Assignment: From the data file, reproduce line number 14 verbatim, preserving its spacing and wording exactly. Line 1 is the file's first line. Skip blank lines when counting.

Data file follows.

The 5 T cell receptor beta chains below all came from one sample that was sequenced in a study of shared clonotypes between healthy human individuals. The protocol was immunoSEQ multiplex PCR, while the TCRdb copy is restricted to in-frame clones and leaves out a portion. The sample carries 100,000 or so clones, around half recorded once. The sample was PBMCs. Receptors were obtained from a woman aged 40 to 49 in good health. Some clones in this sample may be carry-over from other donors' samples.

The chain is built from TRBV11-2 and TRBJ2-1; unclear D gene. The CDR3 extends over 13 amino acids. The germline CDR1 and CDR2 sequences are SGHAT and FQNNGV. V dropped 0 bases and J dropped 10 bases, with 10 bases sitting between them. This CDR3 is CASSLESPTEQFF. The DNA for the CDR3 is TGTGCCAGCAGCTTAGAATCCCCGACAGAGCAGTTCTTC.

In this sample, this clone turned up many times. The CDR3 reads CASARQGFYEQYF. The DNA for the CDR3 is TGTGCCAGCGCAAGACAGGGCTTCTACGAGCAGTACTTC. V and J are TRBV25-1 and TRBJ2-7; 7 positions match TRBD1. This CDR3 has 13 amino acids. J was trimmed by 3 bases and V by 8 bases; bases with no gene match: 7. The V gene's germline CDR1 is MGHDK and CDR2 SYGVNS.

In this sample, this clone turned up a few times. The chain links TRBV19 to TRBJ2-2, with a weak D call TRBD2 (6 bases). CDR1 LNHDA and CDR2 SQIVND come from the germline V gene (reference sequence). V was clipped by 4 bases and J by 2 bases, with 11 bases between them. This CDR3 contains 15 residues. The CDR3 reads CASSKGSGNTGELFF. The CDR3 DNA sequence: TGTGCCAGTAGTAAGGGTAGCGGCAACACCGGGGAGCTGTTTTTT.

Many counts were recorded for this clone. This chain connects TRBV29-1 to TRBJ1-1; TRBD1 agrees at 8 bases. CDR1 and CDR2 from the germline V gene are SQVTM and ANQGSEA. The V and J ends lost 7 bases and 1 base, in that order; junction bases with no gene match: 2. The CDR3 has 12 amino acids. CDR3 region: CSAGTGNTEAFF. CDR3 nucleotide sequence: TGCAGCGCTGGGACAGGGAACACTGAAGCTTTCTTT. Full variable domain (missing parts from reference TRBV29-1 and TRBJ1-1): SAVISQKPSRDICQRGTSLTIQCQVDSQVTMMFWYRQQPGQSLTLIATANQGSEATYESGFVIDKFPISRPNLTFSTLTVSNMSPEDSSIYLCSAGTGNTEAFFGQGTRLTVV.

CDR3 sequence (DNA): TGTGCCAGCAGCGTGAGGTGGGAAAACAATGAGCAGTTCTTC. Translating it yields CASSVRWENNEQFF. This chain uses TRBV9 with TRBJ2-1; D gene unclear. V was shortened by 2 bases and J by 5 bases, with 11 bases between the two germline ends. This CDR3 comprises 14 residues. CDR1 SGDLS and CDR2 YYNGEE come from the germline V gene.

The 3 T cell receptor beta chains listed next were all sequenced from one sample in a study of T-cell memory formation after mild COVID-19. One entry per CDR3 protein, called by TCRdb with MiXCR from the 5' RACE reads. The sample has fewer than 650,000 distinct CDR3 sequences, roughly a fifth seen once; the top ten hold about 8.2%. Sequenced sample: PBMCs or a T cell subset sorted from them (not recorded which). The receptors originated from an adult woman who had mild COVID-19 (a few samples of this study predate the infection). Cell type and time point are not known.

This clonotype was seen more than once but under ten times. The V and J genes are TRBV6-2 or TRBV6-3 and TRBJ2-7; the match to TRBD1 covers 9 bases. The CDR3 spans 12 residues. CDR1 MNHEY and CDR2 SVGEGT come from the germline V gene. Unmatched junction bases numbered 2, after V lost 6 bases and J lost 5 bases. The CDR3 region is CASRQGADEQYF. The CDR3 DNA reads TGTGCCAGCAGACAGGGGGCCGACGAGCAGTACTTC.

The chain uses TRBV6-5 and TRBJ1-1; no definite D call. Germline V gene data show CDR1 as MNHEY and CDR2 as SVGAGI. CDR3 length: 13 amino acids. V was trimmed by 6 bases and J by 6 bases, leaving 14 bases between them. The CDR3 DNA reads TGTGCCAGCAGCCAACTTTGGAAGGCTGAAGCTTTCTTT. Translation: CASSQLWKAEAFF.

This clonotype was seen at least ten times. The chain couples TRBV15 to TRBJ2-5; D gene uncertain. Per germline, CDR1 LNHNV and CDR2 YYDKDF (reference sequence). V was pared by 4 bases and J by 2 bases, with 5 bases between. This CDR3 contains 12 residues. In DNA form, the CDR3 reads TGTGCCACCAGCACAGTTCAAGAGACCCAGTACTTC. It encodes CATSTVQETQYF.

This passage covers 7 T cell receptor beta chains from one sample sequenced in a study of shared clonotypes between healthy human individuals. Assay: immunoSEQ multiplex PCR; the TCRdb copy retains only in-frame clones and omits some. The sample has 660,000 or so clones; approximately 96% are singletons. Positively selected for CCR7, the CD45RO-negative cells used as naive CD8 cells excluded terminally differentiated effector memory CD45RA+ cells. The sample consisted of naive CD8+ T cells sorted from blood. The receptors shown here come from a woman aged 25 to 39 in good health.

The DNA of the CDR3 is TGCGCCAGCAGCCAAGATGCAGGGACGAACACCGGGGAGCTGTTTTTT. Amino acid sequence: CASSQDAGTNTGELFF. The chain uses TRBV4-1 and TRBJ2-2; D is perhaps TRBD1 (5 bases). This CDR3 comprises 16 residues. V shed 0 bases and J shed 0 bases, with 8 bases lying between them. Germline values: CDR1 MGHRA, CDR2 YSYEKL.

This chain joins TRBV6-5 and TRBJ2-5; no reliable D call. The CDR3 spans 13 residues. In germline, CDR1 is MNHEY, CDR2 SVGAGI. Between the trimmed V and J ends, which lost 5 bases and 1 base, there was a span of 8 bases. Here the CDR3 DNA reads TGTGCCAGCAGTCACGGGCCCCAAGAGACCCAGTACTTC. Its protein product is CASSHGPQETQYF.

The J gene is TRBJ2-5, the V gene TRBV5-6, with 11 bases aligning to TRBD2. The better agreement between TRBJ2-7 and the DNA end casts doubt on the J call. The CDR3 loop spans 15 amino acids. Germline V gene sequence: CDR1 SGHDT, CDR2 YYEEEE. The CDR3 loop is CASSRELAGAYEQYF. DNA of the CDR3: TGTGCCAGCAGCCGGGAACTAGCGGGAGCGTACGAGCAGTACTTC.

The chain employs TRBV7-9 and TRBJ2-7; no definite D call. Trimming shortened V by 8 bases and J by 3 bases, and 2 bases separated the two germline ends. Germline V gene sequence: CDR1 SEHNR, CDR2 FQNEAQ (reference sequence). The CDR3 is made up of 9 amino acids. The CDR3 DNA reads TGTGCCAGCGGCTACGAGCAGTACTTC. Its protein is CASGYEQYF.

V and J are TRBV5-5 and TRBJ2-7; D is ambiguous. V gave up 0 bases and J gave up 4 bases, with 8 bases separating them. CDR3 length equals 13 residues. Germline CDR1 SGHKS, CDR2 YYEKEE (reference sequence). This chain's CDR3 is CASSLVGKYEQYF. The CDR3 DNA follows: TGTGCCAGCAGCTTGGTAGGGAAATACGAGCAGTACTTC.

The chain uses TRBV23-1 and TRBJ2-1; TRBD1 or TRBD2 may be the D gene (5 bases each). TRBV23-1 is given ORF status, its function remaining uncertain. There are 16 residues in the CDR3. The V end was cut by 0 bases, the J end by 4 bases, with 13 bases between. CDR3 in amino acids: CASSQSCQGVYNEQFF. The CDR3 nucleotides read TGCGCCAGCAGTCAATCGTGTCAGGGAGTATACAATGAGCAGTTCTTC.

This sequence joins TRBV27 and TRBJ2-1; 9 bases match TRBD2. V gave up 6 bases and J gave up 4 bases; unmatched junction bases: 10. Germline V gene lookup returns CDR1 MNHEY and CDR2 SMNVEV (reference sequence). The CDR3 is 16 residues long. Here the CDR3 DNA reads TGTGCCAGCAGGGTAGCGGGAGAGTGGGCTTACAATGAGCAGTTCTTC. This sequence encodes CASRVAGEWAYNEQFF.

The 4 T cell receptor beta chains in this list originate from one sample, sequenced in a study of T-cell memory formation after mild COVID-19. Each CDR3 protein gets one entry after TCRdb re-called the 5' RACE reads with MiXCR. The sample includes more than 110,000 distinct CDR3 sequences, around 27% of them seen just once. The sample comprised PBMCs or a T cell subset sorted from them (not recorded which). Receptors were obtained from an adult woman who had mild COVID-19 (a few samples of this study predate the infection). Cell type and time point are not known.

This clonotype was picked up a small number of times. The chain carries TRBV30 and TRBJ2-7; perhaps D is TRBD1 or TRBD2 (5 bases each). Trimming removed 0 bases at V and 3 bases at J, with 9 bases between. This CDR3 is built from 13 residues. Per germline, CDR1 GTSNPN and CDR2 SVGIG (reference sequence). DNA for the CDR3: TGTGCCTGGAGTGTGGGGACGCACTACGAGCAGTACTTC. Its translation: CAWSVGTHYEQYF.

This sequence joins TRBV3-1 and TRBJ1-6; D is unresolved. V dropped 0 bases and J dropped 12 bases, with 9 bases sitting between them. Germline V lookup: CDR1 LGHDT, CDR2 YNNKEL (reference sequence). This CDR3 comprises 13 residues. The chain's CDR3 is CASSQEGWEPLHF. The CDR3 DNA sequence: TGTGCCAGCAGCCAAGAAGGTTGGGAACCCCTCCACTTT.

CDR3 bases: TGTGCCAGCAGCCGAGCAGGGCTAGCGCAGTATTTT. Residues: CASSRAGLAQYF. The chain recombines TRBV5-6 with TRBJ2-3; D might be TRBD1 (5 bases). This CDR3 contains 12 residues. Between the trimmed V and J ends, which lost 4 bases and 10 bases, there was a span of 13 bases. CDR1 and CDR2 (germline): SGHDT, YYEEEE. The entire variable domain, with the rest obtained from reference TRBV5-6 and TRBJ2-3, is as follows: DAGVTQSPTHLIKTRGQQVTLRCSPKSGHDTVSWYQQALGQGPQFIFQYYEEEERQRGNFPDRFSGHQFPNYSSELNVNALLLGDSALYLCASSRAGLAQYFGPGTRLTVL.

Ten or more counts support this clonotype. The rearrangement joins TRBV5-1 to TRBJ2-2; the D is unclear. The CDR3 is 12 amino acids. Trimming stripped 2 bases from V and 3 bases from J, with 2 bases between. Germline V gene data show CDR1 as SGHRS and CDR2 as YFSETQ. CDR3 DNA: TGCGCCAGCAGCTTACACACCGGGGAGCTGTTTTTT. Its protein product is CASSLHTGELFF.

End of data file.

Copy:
The J gene is TRBJ2-5, the V gene TRBV5-6, with 11 bases aligning to TRBD2. The better agreement between TRBJ2-7 and the DNA end casts doubt on the J call. The CDR3 loop spans 15 amino acids. Germline V gene sequence: CDR1 SGHDT, CDR2 YYEEEE. The CDR3 loop is CASSRELAGAYEQYF. DNA of the CDR3: TGTGCCAGCAGCCGGGAACTAGCGGGAGCGTACGAGCAGTACTTC.